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Yellow Vest (Gilets Jaunes) protesting rising oil prices and living costs, near the Arc de Triomphe, in Paris, Nov. 24. Photo: Mehdi Taamallah/NurPhoto via Getty Images

After three weeks of demonstrations against an increase in gasoline taxes, French President Emmanuel Macron yielded to the Yellow Vest protesters by suspending the hikes for six months.

The big picture: The wealthy countries pushing to address climate change have been seen as best equipped to bear the costs of transitioning from fossil fuels to renewables, hence their commitment in the Paris Accord to channel energy transition funding to the developing world. But the French protests and Macron’s response suggest that even developed societies may meet resistance from their more disadvantaged members, who may not be so willing to make sacrifices to their way of life.

Macron’s response reveals that developed countries’ governments, democracies as they are, may be especially vulnerable to widespread dissatisfaction.

Polish President Andrzej Duda bluntly expressed that sentiment at the opening of COP24 in Katowice, Poland, this week.

  • On the eve of Poland’s Miners’ Day, he underscored coal’s role as a strategic and indispensable resource for the Polish economy, pointing to 200 years of coal reserves that not only serve the country’s energy-security goals but also provide jobs to 100,000 Poles.
  • Duda is acutely aware of the political consequences of potential anti-coal action, given the 101 (out of 460) parliamentary seats in the country's coal region that politicians need to compete for every four years.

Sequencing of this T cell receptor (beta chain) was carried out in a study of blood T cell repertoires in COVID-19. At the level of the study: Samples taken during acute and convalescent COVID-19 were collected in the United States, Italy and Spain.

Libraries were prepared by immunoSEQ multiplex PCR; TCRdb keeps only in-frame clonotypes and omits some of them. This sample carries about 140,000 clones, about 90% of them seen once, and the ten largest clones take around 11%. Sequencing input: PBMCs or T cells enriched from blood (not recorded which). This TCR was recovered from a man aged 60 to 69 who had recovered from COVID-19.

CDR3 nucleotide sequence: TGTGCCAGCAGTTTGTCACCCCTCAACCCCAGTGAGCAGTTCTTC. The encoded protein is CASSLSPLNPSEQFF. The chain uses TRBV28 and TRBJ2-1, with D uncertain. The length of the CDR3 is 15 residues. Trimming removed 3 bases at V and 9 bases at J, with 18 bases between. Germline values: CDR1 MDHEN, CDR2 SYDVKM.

Yes, but: While such resistance is admittedly discouraging in the face of dire climate-change warnings, it does not spell doom. Rather, it highlights the need to understand the mindset of billions of people all over the world whose economic situation makes it difficult for them to justify immediate costs to their well-being, or to forego advancement, in exchange for the diffuse future benefits of climate action, however important.

The bottom line: If those sentiments are not factored into developed countries’ climate-policy equations, they may find themselves in a situation akin to that of President Macron, unable to follow up on their climate commitments.

Anna Mikulska is a nonresident fellow in energy studies at Rice University’s Baker Institute's Center for Energy Studies and a senior fellow at the University of Pennsylvania's Kleinman Center for Energy Policy.

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Women rise to the top at major media companies

Illustration: Aïda Amer/Axios

Several women have been tapped to lead some of the country's largest newsrooms over the past year — a promising sign of progress for an industry that's typically been slow to accept change and embrace diversity.

Driving the news: CBS News executive Kimberly Godwin was named president of ABC News on Wednesday. Godwin will be the first Black woman to lead a major broadcast news division when she takes the helm in May.

Americans will likely have to navigate a maze of vaccine "passports"

Illustration: Rae Cook/Axios

Many private businesses and some states are plowing ahead with methods of verifying that people have been vaccinated, despite conservative resistance to "vaccine passports."

Why it matters: Many businesses view some sort of vaccine verification system as key to getting back to normal. But in the absence of federal leadership, a confusing patchwork approach is likely to pop up.

The future of political advertising is connected TV

Reproduced from Centro; Chart: Axios Visuals

Political advertising has quickly begun to migrate over to connected TV (CTV), or digital and streaming television, according to new data.

Why it matters: "If the current trends of explosive growth in CTV viewership continue, we could see a tipping point where CTV makes up nearly half of political digital ad spend as soon as 2022," says Grace Briscoe, vice president of candidates and causes at Centro, a digital ad placement firm that works with hundreds of campaigns across the country.